Everybody on this planet loves a heartwarming animal story. These type
of stories are all over social media. I’ve tried, but it’s impossible to pass one by.
There’s so much horrible stuff in the news these days, I believe that most people
are simply searching for anything that will provide a bright spot, a little giggle, a
happy tear or a fond memory of a pet long gone.
This is much more than a dog story. Oh yes, it’s about Baker the GreatPyrenees who lives in the Historic District of Laurel with Erin and Ben Napier, mydaughter and son-in-law. If you work or live in downtown, you’ve probably seen
Baker (short for Studebaker) and his brother Chevy (short for Chevrolet) taking
Erin and Ben for their morning or afternoon walks. Baker’s day isn’t complete until
he goes for a refreshing swim in the fountain located in the park next to the
Baker is a rescue dog that still has some sad issues. He was pitiful when
they first saved him from the miserable life he had been living. His white fur was
matted, falling out, and crawling with fleas and ticks. He had sores that he had
scratched until they were bleeding. He was grossly underweight and scrounging
around in garbage cans hunting anything he could eat. People who mistreat and
neglect pets don’t deserve to have them. They actually deserve jail time—or
worse. I won’t disclose from where he was rescued, but it was a stealth operation
carried out under cover of darkness one morning right before the sun came up.
In the beginning, he was terribly skittish, crouching down every time a
human hand tried to show him affection. The first time it came a thunderstorm,
they were shocked to see that he laid down and played dead until it passed over.
Fireworks and thunder still send him into a panic where he either becomes
catatonic or tries to tear down the fence gate to escape from the noise. He freaked
out every time he had to ride in the back of Ben’s truck. He would froth at the
mouth and eventually throw up before he reached his destination. To avoid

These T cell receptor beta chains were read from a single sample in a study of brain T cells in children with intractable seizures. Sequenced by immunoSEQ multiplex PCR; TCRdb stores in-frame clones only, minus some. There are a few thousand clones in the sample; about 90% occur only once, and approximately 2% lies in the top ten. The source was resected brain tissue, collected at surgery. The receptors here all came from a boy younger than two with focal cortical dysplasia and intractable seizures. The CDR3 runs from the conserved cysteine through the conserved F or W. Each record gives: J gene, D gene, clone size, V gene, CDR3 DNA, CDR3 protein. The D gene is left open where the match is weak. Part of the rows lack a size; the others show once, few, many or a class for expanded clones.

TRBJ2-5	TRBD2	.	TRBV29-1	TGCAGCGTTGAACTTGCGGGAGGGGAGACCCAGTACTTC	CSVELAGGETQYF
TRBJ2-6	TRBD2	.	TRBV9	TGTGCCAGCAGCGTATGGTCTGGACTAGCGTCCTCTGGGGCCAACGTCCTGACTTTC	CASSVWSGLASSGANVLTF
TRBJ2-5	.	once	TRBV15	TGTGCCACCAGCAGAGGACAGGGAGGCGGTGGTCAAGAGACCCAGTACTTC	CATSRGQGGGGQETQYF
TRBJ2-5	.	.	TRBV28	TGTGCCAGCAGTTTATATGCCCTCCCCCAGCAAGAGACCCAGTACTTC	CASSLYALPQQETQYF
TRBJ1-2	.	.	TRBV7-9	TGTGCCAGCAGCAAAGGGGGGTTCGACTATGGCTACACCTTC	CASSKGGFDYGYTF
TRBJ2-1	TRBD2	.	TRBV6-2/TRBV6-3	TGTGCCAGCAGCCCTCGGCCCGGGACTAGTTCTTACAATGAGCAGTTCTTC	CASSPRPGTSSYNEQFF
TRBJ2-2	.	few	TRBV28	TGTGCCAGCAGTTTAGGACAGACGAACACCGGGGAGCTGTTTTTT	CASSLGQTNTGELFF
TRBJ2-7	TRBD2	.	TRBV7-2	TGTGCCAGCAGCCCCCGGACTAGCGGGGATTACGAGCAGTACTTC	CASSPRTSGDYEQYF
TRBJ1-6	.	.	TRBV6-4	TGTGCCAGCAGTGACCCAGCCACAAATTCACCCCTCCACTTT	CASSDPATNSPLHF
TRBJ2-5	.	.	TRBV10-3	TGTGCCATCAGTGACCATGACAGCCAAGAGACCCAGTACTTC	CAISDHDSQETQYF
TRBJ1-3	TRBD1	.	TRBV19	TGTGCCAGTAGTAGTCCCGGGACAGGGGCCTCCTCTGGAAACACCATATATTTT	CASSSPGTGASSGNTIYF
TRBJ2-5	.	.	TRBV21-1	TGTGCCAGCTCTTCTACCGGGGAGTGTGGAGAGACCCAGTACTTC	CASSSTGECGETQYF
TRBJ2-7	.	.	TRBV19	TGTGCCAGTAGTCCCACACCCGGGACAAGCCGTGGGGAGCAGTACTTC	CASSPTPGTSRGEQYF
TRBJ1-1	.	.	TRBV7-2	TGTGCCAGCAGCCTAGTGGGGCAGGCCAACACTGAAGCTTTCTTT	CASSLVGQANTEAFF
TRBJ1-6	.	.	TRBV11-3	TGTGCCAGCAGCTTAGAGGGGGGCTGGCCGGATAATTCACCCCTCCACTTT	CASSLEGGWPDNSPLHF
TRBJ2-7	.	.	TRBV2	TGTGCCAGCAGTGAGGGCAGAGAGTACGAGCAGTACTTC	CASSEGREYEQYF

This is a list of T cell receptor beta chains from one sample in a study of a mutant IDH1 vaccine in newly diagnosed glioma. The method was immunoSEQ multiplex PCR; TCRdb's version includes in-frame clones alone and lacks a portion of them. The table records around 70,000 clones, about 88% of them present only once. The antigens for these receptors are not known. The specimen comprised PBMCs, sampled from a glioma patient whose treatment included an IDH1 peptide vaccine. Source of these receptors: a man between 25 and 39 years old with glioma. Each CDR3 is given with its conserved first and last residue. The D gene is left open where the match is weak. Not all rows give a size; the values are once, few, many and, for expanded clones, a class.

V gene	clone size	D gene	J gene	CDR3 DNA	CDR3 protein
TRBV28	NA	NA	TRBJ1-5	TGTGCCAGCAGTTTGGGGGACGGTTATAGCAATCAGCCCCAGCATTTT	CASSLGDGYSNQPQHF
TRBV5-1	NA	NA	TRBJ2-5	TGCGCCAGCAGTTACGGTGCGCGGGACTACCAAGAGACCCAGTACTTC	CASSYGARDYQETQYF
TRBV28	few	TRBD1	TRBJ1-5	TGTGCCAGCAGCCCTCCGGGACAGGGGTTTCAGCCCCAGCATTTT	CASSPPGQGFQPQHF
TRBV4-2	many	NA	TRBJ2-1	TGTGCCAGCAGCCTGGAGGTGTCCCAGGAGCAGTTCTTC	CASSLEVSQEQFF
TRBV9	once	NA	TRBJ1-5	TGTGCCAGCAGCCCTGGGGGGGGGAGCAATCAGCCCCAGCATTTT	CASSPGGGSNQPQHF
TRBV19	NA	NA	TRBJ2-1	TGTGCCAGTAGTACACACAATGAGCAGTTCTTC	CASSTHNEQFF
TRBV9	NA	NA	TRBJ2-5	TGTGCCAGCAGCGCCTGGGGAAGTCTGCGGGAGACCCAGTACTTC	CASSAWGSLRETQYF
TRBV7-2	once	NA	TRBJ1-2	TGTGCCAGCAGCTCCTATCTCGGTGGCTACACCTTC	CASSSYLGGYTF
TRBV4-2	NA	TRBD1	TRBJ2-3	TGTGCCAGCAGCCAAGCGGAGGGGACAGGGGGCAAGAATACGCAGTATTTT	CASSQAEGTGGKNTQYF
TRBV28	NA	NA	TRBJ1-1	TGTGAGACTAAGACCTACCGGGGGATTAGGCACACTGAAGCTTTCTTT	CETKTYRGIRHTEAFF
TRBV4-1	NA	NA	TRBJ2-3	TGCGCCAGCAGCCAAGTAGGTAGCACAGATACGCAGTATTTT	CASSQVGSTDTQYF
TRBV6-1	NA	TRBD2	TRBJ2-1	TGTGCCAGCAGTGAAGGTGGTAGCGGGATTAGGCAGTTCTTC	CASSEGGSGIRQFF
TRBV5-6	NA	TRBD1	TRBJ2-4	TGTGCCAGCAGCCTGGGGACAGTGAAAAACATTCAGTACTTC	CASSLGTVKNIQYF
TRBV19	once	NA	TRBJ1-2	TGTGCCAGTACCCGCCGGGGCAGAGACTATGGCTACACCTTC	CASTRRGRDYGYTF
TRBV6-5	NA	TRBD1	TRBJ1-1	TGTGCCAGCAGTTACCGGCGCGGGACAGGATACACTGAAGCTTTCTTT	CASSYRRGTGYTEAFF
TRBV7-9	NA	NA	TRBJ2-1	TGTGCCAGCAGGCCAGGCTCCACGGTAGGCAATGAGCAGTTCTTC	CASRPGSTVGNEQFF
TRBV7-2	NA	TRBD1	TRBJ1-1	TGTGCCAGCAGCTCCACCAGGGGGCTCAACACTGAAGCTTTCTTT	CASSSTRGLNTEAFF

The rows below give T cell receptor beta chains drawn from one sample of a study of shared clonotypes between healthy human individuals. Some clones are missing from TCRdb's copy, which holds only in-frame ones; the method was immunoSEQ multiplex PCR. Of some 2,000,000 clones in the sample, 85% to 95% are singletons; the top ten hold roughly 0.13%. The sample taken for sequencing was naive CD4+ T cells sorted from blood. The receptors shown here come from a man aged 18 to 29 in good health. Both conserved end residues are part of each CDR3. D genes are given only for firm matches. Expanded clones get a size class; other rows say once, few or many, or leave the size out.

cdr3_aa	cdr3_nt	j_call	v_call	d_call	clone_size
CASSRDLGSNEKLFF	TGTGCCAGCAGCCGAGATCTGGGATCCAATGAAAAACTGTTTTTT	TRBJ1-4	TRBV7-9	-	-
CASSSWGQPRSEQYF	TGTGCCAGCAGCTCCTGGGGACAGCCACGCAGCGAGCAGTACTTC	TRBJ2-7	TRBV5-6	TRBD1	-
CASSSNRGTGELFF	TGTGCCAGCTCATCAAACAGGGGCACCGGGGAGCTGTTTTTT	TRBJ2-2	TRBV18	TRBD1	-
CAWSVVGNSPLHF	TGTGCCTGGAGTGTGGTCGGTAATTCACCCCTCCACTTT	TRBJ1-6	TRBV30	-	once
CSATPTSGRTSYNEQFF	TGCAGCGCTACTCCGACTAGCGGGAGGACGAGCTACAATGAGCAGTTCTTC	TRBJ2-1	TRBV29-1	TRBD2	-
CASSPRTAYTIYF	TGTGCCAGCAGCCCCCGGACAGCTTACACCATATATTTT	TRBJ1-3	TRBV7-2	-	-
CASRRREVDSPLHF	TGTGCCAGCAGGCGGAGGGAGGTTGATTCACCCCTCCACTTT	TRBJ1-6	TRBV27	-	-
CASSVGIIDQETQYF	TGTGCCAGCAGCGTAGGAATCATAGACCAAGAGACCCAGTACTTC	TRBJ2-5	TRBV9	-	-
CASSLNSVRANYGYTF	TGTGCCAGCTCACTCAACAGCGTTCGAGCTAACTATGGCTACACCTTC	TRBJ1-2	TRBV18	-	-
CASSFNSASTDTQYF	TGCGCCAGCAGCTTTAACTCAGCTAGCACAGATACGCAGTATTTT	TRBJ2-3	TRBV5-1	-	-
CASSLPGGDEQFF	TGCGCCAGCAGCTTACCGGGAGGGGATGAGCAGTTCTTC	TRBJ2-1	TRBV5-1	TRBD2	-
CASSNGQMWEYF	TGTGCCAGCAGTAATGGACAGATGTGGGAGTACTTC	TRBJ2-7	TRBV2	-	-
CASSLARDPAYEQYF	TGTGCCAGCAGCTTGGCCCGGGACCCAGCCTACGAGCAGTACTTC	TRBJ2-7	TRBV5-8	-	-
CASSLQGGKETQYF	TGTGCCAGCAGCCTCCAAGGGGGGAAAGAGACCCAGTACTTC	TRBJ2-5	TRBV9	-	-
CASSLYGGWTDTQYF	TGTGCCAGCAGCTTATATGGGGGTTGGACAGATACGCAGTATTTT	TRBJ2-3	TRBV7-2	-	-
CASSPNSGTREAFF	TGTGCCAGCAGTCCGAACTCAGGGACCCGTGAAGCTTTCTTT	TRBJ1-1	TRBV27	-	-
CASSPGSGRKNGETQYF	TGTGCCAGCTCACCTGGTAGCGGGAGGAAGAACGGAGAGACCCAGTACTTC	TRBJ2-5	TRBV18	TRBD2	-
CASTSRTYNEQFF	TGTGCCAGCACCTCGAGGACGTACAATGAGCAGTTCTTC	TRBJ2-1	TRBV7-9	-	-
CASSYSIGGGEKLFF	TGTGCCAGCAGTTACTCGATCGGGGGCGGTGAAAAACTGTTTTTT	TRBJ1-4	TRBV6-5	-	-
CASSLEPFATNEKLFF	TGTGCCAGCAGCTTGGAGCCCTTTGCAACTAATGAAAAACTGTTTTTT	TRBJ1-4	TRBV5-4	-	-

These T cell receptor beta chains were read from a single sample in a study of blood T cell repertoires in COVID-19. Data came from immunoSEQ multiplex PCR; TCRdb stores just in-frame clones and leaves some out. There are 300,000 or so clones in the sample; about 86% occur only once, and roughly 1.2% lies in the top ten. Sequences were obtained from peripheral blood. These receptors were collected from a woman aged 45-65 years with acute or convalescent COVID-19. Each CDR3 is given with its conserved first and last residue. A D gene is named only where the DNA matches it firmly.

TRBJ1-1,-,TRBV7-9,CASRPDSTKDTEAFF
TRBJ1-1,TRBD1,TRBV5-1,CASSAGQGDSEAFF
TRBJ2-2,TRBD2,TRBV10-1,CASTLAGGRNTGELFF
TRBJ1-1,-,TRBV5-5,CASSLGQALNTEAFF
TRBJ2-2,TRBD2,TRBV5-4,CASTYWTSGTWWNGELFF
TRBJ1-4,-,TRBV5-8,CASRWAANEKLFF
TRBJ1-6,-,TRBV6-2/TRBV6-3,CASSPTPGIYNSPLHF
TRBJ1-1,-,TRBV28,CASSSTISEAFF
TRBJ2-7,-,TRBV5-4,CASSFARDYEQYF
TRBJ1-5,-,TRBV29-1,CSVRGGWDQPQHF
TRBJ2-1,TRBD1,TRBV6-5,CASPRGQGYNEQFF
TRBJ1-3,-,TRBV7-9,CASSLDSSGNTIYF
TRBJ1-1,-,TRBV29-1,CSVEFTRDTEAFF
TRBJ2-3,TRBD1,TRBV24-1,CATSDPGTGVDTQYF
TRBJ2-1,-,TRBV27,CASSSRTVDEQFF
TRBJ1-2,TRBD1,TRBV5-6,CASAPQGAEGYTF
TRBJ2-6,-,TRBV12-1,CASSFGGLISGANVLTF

inflicting further trauma, Erin and Ben started walking him the 4 or 5 blocks to see
the veterinarians at Sawmill Animal Hospital.
Last Thursday started out as a beautiful sunny day, so Ben decided to
leave the back garage door shut before heading to work. The garage is where
Baker seeks refuge when that awful thunder and lightening monster comes
Erin was neck-deep at work and didn’t realize a cloud had come up. Her
phone rang. It was chief of police Tyrone Stewart. Immediately, she feared
something horrible had happened to Ben.
“Erin, this is Tyrone. Is Baker at home?”
“Well, I think so...”
“Office Caraway is pretty sure she just saw him running down the
sidewalk near the Sawmill Animal Clinic, so she followed him right to the door and
they let him inside. He must have gotten scared of the weather. I don’t know if
they checked his tag, but we’re pretty sure it’s him.”
Before Erin could hang up with Chief Stewart, her daddy was beeping in.
Detective Kim Stewart had called him asking if Erin knew the whereabouts of
Before she could hang up with her daddy, Sawmill Animal Hospital was
calling to tell her that Baker was safe and sound there.
Before she could finish the conversation with the vet’s office, Holly Green
from LRMA called to say she had found and secured brother Chevy into the
backyard, but Baker was nowhere in sight.
And so, Ben went to the vet to pick up their big scaredy pup, who was
just fine and no worse for the wear.
As Erin wrote in her blog that night, this is the wonderful thing about living
in a small town like Laurel. People care. People go out of their way to do the right
thing. Where everybody knows your name. And the names of your pets. There are such things as police escorts protecting traumatized neighborhood dogs trying to take themselves to the vet.
You gotta love a town like that.
Karen Clark Rasberry, besides being Erin's mom, is an IPPY-award winning author and realtor in Laurel, Mississippi. When she isn't playing competitive league tennis, you'll find she and Erin's dad at the beach with their pup Hooper or playing on the banks of their lake with their grandson and granddaughter, Walker and Helen.